A survivor's guide to breast cancer
There's no mucking about with breast cancer. I went from being a blonde with big boobs who complained about specialist underwear to being a blonde with one boob complaining about specialist underwear. In two weeks. But for this, I get to keep going with my life.
I can tell my story succinctly. I did a breast check and found a couple of lumps close together. I had tests which confirmed cancer, I was booked in for a mastectomy, and the breast is history. As they say. So, it's Breast Cancer Awareness Month. Instead of reading about survivors running marathons, here's a little advice from the "been there, done that" breast cancer club, for those of you who haven't been touched by the C-word.
1. CHECK YOUR BREASTS
Early breast cancer is treatable and while the treatment itself is extensive and unpleasant, it means you get to live. But that's all after you get diagnosed, and many women still don't check their breasts regularly.
When I told people I had breast cancer, I was amazed by how many women responded by telling me that they didn't do breast checks. This included nurses or other health workers, and women with family members who'd had breast cancer. I know we're all busy and tired, but why aren't we taking more responsibility for our own health?
If it's fear that's stopping you, then turn the fear into something positive. Make the fear make you vigilant. We're only talking about a five-minute examination once a month. Just a quick opportunity to save your own life.
2. NO PLATITUDES, PLEASE
If you do find yourself face-to-face with a person with breast cancer, please, please, please avoid platitudes. Sure, breast cancer and all its associated treatments give new meaning to "what doesn't kill you makes you stronger", but for the most part, trite statements are not helpful. Whatever you do, don't assail them with "everything happens for a reason". It doesn't always. And no one's really going to feel better for that.
3. YOU DON'T NEED CANCER TO FIND MEANING IN YOUR LIFE
It's true, some people see cancer as a "gift". They find meaning in their illness and use it to make positive changes in their lives. And good on them. I really take my hat off to them, and from a bald woman that's a real accolade. But why aren't we already paying attention to our children? Why are we taking our loved ones for granted? If you're healthy and reading this, then perhaps that's food for thought.
4. NOT EVERYONE HAS A CANCER EPIPHANY
I remember feeling disappointed in the early days of diagnosis that I hadn't had an epiphany of some sort. I was faced with death and I didn't have any visions of God, Buddha, or the wisdom from spirits of the dearly departed. I even tried initiating these conversations, but sadly ... no response. However, I am enjoying reading The Art of Happiness by the Dalai Lama. But I would have, anyway.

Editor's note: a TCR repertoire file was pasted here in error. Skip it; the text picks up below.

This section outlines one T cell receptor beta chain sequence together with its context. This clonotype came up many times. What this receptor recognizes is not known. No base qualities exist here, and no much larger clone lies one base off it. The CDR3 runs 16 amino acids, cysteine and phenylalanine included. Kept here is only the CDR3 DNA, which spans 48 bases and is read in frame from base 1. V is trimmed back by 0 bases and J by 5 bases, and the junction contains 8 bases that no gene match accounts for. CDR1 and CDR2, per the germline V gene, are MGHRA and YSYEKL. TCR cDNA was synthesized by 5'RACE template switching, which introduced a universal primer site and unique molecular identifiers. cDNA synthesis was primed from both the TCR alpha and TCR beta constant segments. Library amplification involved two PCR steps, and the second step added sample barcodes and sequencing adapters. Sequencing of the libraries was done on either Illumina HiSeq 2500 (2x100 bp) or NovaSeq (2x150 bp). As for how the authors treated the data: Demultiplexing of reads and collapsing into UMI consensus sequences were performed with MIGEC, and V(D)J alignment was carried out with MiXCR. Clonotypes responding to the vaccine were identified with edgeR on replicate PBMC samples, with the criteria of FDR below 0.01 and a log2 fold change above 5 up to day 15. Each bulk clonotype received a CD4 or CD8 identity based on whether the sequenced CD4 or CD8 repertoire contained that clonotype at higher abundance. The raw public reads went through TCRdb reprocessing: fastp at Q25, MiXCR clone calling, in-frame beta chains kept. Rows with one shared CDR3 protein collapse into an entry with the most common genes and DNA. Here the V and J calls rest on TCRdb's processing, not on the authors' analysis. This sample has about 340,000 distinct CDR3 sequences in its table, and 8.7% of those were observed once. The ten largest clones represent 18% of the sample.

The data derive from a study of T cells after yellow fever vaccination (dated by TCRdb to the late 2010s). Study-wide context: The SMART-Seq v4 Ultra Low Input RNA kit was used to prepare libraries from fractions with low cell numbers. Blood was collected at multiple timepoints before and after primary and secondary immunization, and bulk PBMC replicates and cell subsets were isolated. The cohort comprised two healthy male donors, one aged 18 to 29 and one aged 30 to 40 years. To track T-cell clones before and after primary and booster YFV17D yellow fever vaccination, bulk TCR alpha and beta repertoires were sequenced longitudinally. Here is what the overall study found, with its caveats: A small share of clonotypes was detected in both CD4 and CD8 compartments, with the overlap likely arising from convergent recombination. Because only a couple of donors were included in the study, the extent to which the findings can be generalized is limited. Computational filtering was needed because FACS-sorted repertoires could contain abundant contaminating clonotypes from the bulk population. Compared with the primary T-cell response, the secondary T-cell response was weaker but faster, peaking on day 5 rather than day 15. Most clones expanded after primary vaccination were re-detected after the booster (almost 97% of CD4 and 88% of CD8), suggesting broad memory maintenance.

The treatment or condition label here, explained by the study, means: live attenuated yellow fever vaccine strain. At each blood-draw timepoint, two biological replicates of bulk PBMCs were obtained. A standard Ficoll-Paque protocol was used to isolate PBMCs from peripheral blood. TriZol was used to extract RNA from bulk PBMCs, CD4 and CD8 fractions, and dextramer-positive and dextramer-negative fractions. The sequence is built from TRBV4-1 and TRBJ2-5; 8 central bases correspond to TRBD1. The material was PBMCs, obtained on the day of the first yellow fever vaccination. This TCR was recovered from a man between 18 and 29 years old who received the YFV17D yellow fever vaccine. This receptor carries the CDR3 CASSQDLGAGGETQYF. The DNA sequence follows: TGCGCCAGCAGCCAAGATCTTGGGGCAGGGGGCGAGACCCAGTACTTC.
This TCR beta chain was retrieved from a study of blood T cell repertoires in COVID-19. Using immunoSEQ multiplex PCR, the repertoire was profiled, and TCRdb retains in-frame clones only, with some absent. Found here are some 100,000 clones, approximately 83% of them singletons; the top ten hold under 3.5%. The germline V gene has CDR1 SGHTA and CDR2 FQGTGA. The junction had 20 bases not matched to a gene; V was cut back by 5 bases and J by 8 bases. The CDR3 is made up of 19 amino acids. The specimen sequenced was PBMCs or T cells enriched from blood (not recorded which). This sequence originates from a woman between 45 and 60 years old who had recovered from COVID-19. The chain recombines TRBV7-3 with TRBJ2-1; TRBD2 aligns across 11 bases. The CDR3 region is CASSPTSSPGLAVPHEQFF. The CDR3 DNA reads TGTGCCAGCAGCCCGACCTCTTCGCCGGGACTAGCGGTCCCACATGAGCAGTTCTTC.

I guess my only epiphany was that I just wanted to get back to my old life before the Big C. The one involving my little family of husband and baby and our daily routine of trips to the park was good enough for me. The plans we had for the future still sounded good. I didn't need to reassess my values or ambitions. And I certainly didn't need to run a marathon to prove I was doing well.
5. DON'T STARE, BUT DO ASK HOW WE ARE
Before diagnosis, my little boy and I were regulars at our local playground, and I used to love watching him explore. However, during the chemotherapy months, I hated going to the park. Aside from all the horrible thoughts going through my head ("What if this is the last year I get to see this? What if I don't get to see him grow up to use the big boys' play equipment?"), the other mothers did little to hide their stares, and I knew I was their worst nightmare.
I'd like to invite them to put themselves in our shoes, instead. It's pretty bad being bald in a kids' playground. So swap the stares for a kind smile. Talk to me, if you like. Ask me how I'm "travelling". That's code for understanding what I'm going through.
6. CHECK YOUR BREASTS. PLEASE.
I feel lucky every day. I've had the year from hell, but I found my cancer in time, I've had every treatment available, and I'm walking away relatively unscathed. I get to have my health back. And I get to do ordinary, everyday things once again. The simple message is to take responsibility for your own health and do those very easy breast checks. You know how. If you don't, ask.
- Daily Life